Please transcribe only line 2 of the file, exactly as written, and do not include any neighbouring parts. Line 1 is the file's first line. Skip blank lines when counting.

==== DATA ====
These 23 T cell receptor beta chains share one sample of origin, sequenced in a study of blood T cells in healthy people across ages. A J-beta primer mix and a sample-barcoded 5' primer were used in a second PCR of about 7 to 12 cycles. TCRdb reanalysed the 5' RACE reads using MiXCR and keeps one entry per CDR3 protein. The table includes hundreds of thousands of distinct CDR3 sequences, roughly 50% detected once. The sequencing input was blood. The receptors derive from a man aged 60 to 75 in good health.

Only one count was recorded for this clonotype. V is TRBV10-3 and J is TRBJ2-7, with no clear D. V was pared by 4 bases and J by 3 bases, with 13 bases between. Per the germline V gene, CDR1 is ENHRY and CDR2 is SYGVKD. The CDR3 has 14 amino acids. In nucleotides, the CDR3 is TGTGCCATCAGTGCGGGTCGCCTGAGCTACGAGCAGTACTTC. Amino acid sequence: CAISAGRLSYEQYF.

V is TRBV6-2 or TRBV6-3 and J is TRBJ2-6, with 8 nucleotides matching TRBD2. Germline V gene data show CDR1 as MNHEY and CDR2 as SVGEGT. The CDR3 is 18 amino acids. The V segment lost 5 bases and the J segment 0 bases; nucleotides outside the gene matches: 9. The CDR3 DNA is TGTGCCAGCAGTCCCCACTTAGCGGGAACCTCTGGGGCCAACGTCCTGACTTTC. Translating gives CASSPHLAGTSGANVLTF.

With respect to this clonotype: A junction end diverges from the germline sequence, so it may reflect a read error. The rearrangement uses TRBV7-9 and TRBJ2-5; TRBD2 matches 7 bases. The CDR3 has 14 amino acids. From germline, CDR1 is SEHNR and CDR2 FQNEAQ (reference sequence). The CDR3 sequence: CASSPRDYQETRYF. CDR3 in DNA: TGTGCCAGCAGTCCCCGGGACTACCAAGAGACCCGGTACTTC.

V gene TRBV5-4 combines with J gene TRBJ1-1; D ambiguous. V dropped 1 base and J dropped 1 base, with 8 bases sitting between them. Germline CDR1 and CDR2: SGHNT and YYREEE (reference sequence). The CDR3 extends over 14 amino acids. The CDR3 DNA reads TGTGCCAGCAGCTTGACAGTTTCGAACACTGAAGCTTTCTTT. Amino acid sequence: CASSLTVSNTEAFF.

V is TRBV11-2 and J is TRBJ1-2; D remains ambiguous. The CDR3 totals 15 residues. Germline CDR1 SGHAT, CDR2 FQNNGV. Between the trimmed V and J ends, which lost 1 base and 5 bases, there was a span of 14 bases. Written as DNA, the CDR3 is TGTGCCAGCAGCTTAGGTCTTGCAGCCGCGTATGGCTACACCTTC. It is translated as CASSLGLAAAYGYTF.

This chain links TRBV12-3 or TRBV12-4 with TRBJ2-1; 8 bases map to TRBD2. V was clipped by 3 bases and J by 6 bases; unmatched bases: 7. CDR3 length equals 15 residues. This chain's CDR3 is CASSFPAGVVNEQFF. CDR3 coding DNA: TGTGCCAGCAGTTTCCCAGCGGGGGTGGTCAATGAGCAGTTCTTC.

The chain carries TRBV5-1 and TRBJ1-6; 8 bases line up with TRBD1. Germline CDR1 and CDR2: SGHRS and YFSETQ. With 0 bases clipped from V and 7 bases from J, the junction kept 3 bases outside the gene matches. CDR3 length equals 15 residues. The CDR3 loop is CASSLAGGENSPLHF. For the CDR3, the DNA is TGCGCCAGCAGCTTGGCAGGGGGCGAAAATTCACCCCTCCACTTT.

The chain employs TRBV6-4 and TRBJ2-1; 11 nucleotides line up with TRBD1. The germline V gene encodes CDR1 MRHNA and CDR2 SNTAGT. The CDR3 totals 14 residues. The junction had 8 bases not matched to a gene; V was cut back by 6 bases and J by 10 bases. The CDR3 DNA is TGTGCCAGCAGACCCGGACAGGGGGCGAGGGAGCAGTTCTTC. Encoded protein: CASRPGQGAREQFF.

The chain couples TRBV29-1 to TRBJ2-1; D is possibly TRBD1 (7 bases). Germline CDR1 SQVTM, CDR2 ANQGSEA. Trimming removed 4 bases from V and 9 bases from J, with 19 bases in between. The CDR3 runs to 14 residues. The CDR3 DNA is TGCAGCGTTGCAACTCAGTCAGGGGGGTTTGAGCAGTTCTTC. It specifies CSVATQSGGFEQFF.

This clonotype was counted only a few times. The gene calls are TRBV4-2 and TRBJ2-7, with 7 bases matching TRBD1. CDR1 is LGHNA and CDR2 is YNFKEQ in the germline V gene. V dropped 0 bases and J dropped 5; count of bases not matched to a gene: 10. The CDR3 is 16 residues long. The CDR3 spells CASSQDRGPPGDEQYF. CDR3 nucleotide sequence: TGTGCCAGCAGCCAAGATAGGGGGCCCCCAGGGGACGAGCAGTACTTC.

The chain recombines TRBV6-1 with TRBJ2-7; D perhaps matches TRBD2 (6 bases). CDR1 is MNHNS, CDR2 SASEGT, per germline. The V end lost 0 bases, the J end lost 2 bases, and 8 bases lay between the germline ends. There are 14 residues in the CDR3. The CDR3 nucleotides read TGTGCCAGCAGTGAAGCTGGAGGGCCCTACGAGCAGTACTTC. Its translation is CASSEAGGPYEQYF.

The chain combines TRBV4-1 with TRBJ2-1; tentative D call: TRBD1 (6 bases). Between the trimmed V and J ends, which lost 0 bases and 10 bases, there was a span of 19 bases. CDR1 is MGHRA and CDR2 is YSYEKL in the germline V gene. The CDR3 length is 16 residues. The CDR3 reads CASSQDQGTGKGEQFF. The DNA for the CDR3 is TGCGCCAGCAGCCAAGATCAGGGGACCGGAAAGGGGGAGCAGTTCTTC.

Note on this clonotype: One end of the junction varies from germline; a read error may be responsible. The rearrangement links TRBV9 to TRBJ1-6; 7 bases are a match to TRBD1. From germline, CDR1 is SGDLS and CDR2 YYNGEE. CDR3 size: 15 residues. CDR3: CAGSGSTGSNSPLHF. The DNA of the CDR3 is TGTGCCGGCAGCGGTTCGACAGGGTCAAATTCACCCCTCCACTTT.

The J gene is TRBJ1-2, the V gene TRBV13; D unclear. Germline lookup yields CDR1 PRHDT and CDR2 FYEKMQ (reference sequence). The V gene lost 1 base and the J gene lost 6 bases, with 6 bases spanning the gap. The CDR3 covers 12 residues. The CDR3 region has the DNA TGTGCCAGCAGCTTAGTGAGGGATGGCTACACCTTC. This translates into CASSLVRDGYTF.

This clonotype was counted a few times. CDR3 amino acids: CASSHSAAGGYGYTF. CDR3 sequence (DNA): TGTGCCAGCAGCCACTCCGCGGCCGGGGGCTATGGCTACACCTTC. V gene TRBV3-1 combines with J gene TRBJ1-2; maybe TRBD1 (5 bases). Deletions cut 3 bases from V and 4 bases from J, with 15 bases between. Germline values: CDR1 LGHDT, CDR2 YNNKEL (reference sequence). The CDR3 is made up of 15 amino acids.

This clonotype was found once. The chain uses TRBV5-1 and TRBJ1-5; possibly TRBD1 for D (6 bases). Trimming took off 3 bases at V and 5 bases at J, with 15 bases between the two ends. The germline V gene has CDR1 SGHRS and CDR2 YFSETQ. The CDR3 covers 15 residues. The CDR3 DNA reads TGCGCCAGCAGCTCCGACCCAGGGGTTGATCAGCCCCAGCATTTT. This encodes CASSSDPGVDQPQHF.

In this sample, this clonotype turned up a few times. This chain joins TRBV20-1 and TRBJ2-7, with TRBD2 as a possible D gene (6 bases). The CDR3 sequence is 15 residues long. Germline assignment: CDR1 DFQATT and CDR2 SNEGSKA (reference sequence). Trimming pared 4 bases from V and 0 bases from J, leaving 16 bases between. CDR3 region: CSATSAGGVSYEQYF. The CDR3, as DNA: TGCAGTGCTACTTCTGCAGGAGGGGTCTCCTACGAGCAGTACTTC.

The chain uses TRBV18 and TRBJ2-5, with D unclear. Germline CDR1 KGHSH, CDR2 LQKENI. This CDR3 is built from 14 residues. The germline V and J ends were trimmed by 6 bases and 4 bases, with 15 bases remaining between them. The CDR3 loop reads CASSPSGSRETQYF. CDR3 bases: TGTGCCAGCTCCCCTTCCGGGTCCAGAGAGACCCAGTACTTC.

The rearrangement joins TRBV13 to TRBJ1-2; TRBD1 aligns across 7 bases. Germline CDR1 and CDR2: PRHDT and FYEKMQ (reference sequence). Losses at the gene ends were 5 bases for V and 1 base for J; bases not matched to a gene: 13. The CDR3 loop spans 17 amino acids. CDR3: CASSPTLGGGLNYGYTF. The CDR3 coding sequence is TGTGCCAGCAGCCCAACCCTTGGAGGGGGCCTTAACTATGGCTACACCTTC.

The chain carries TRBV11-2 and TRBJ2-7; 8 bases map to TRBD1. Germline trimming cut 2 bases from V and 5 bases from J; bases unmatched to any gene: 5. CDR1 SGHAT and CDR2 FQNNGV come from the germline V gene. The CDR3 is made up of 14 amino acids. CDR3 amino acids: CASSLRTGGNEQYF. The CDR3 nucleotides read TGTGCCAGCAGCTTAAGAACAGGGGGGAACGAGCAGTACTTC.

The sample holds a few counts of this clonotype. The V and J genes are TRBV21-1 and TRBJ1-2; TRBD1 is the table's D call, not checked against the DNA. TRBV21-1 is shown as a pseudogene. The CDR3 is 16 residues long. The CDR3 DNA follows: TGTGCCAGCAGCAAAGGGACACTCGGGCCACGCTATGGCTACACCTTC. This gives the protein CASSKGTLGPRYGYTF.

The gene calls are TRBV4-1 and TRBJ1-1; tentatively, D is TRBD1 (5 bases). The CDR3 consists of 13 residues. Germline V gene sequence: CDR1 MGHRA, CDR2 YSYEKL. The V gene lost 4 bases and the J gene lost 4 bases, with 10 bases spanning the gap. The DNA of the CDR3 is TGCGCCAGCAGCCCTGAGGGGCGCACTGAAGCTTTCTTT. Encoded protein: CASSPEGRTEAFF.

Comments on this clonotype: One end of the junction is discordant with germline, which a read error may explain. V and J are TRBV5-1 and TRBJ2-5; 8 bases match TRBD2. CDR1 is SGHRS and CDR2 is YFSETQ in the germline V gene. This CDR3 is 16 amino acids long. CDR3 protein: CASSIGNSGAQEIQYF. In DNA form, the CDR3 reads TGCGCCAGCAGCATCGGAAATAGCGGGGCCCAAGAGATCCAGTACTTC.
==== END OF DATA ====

Only one count was recorded for this clonotype. V is TRBV10-3 and J is TRBJ2-7, with no clear D. V was pared by 4 bases and J by 3 bases, with 13 bases between. Per the germline V gene, CDR1 is ENHRY and CDR2 is SYGVKD. The CDR3 has 14 amino acids. In nucleotides, the CDR3 is TGTGCCATCAGTGCGGGTCGCCTGAGCTACGAGCAGTACTTC. Amino acid sequence: CAISAGRLSYEQYF.